Stanislaus County could be asked to look after as many as 800 additional felons this year.
The realignment program, adopted as part of this year's state budget process, will redirect some felons who would have gone to state prisons into either county jail or local probation supervision.
“It is what it is,” said County Chief Probation Officer Jerry Powers. “It's happening. We're going to make the best of it.”
The move is expected to save the state approximately $2 billion annually by reducing California's overall general fund budget and, subsequently, the percentage-driven amount which must be distributed to schools.
Realignment won't directly send felons from state prisons back to county jail, but will release some less-dangerous felons into county probation, see parole violators sent to county jail rather than state prison, and redirect some new felons to county jail instead of state prison.
From Oct. 1 to June 30, 2012, the California Department of Corrections and Rehabilitation estimates that 215 felons will be sent to Stanislaus County Jail who would have otherwise headed to state prison. An additional 76 parole violators will return to county jail who previously would have entered state prison, and 512 parolees will be released from state prison into county probation.
The state will redirect about $6 million to Stanislaus County to pay for costs related to the influx of felons. But those costs are projected to rise to as much as $20 million in four years, a level the state contribution is not expected to match.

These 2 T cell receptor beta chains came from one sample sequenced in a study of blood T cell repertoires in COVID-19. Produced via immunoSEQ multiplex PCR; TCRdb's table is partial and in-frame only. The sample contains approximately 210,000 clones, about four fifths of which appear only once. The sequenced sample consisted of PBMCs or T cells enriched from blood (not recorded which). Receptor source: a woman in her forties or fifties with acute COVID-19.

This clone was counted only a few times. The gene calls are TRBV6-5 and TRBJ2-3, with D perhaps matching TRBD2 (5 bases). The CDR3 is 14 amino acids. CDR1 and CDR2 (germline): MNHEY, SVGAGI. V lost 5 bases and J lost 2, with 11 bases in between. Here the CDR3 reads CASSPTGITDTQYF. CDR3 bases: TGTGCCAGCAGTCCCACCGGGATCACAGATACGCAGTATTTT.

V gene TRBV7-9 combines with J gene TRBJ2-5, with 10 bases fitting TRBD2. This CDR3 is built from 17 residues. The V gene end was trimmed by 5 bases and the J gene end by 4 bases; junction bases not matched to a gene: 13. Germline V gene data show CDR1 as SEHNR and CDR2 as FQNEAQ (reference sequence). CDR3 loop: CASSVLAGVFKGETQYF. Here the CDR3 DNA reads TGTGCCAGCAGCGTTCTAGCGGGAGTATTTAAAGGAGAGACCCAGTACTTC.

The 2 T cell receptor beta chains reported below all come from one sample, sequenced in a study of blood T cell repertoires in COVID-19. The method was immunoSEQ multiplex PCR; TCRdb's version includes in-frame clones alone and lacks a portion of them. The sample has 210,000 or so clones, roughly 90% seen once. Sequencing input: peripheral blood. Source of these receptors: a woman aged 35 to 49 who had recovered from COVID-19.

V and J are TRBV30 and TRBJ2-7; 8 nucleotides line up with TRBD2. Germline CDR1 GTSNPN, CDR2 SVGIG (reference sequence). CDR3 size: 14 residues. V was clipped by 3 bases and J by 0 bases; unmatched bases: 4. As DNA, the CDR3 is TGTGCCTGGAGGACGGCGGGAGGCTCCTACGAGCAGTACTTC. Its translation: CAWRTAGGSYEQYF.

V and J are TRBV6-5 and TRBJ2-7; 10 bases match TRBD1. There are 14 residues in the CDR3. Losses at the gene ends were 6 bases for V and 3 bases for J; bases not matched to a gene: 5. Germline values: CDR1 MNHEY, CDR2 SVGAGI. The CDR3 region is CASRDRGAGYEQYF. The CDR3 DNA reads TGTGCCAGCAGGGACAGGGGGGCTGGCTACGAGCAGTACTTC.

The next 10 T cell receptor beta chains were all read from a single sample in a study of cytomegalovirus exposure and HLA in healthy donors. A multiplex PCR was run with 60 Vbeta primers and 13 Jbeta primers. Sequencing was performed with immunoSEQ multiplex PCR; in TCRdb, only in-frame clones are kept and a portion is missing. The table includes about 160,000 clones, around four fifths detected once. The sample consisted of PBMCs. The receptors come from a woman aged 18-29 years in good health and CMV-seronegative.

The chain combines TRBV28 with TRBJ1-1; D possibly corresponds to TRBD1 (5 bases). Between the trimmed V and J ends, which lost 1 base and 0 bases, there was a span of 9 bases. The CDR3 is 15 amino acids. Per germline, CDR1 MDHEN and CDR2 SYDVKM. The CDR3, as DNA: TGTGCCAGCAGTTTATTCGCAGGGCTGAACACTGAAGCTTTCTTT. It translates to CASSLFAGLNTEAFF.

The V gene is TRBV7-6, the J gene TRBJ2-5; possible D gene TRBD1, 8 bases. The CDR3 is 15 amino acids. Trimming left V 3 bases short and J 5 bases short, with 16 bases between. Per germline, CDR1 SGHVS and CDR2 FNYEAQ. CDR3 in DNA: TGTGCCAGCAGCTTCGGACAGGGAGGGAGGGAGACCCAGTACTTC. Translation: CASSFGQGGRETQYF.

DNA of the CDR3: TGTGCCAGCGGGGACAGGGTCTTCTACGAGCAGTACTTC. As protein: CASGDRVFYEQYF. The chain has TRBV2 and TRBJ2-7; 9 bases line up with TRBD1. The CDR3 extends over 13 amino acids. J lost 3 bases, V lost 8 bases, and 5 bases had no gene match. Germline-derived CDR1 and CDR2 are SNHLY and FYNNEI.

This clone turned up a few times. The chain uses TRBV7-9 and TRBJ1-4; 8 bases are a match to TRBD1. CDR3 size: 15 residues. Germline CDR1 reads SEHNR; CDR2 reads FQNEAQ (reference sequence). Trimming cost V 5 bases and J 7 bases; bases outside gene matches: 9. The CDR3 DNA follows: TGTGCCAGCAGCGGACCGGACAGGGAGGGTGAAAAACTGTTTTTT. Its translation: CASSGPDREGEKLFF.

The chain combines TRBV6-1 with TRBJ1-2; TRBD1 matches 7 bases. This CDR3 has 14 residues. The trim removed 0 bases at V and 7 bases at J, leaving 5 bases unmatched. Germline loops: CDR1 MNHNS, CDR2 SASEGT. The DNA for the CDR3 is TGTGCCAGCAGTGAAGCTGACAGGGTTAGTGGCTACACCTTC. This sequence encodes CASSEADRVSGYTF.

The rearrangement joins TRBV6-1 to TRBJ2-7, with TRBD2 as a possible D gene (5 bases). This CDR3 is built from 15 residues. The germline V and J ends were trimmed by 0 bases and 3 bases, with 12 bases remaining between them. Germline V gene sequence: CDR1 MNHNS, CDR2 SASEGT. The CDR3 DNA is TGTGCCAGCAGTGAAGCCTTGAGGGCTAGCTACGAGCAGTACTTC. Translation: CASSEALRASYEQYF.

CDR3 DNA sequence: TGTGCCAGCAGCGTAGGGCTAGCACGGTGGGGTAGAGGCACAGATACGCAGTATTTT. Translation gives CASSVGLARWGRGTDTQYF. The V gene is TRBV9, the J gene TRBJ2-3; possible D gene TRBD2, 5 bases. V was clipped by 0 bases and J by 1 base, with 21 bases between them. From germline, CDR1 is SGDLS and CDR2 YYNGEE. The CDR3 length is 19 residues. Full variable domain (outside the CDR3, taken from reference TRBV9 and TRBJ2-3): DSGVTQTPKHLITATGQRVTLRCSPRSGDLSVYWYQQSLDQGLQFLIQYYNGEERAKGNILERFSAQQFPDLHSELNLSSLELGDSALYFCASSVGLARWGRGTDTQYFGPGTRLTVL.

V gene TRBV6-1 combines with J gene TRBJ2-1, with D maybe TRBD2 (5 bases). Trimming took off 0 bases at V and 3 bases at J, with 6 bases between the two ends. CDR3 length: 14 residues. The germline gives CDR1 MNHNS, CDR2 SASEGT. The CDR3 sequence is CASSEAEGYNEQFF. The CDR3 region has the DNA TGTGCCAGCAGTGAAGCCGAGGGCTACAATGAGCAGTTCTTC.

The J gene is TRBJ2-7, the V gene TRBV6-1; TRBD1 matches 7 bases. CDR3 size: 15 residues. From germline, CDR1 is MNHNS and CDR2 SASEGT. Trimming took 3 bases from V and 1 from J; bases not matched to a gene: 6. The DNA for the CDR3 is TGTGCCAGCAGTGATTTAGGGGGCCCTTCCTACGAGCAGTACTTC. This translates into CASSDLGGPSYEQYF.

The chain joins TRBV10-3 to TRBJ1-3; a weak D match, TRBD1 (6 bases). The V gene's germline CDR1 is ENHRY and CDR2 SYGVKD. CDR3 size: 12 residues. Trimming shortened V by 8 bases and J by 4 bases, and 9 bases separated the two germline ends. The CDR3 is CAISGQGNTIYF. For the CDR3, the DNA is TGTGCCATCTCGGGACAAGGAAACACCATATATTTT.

“The concern going forward is, will the money be sustainable? Will the state come back in three years and reduce it? What's going to happen?” Powers said.
Regardless of funding, realignment will force a “systematic change” in how Stanislaus County handles law enforcement, Powers said, from police to prosecution, courts and probation. In particular, Powers said sentencing may have to change, and prosecution may focus on different cases.
“Our system will look much different a year from now, and even more different two or three years from now than it looks today,” Powers said.
A new committee, chaired by Powers, will be tasked with developing a plan to address the changing landscape of law enforcement. Their report is expected in mid to late September.
The plan is expected to be “fairly broad” and “flexible,” relying on expanding existing programs. Powers said additional detention beds and probation supervision will likely be coupled with an enhanced day reporting center, alternative work program and drug court.
The Stanislaus County Jail currently has 434 extra beds, some of which the county may reopen to handle the new felons. Powers said the county may also look at moving some “lower-end” inmates to probation to open up space for the “upper-level” criminals who would have gone to state prison.
Despite the forced changes, Powers said Stanislaus County is in a good place to adapt. Some jurisdictions are racing to build programs – and even new prisons – from the ground up.
But that doesn't mean Powers expects the task to be simple.
“It's a balancing act, and it's not going to be an easy one,” Powers said.
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